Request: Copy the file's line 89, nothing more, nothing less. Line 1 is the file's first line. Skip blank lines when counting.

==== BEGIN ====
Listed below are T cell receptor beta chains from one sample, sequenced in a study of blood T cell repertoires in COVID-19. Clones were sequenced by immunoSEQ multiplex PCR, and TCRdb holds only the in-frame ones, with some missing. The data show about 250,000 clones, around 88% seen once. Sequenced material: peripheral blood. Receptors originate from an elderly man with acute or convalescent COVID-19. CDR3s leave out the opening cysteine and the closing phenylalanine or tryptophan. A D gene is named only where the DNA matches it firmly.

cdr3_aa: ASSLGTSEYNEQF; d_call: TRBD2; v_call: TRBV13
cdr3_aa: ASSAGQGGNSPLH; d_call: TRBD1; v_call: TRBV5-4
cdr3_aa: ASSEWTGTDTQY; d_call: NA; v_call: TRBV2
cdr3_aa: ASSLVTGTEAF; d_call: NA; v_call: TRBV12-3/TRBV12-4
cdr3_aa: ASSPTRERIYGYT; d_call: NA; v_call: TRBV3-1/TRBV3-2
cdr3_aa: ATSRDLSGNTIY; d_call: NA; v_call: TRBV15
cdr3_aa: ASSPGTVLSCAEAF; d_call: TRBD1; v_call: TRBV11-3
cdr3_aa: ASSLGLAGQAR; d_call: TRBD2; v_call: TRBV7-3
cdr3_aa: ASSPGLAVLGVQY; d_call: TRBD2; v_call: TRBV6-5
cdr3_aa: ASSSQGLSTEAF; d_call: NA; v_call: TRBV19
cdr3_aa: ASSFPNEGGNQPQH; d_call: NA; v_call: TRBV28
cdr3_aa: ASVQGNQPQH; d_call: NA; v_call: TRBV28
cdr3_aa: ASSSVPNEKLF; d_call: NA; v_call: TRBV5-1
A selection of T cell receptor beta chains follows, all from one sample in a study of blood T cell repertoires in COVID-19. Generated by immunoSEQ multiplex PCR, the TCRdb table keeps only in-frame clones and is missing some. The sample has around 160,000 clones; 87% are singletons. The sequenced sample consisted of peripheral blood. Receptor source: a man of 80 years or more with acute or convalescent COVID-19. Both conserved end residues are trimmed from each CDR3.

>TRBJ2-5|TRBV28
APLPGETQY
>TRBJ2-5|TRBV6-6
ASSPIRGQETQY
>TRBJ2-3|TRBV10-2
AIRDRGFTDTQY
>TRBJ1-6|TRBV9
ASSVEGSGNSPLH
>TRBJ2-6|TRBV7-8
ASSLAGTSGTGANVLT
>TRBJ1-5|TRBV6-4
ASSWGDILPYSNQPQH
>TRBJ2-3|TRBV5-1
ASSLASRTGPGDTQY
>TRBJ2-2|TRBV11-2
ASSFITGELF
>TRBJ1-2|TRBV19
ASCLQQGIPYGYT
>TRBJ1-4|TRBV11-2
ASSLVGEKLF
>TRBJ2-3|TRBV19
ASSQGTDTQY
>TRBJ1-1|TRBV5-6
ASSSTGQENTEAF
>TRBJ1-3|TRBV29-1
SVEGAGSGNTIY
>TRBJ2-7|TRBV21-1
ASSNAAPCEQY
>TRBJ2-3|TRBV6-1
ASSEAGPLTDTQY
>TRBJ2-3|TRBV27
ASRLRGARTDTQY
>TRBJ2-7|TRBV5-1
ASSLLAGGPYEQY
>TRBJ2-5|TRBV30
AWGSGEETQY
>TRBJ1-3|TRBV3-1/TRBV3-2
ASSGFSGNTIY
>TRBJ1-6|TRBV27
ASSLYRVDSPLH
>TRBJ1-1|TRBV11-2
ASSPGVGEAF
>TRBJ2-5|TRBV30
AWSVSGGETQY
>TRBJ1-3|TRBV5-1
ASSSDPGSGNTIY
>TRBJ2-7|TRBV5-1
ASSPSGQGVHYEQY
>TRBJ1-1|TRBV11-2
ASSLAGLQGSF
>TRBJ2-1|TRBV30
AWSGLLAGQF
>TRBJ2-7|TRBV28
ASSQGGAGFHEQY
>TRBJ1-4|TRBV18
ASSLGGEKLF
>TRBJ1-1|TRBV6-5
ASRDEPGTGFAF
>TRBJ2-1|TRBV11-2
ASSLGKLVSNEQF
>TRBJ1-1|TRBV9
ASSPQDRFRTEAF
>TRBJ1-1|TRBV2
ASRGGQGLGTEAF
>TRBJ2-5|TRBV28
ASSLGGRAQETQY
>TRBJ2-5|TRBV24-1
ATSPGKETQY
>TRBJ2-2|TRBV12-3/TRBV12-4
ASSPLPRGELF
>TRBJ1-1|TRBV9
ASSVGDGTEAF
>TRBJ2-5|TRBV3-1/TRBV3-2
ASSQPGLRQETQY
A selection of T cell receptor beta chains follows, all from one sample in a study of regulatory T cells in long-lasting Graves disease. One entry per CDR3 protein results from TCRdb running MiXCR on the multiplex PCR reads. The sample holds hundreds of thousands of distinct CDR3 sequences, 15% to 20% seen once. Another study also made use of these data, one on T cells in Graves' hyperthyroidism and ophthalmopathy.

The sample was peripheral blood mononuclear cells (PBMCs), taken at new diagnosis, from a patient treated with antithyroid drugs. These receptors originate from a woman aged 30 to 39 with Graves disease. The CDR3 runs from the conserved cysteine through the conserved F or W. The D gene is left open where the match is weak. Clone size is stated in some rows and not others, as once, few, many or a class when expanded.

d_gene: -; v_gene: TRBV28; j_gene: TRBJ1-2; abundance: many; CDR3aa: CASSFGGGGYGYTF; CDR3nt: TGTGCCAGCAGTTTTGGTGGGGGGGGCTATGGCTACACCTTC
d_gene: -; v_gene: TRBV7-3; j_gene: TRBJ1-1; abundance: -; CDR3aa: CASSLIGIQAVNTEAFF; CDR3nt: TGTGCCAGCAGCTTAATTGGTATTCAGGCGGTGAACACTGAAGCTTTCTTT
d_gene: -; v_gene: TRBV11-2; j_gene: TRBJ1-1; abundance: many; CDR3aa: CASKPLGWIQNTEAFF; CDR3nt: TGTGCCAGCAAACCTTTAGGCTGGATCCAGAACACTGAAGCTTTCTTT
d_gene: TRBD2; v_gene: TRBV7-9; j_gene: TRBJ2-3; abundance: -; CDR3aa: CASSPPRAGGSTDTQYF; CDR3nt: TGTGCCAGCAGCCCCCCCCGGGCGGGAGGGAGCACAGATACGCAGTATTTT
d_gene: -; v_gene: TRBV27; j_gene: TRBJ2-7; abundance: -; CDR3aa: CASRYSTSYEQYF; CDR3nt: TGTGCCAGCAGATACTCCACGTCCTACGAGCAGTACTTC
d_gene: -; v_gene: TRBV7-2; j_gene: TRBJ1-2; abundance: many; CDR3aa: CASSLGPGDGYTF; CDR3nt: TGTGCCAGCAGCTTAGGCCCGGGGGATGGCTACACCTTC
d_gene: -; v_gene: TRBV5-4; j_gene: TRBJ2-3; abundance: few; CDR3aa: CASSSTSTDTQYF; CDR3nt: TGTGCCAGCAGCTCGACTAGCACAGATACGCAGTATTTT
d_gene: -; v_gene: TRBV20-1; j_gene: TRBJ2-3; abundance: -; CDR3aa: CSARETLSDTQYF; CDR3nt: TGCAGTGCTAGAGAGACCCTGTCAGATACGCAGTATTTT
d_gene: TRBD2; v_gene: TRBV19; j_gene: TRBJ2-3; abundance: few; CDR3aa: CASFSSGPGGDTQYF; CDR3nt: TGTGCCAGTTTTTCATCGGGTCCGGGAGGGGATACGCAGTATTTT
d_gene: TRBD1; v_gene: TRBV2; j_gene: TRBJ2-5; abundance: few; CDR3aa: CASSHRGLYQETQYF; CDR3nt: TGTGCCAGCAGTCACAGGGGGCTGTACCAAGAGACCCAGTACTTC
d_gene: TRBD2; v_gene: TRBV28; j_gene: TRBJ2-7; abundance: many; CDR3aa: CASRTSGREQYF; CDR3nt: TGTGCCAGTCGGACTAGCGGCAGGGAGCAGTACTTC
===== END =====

ASSQPGLRQETQY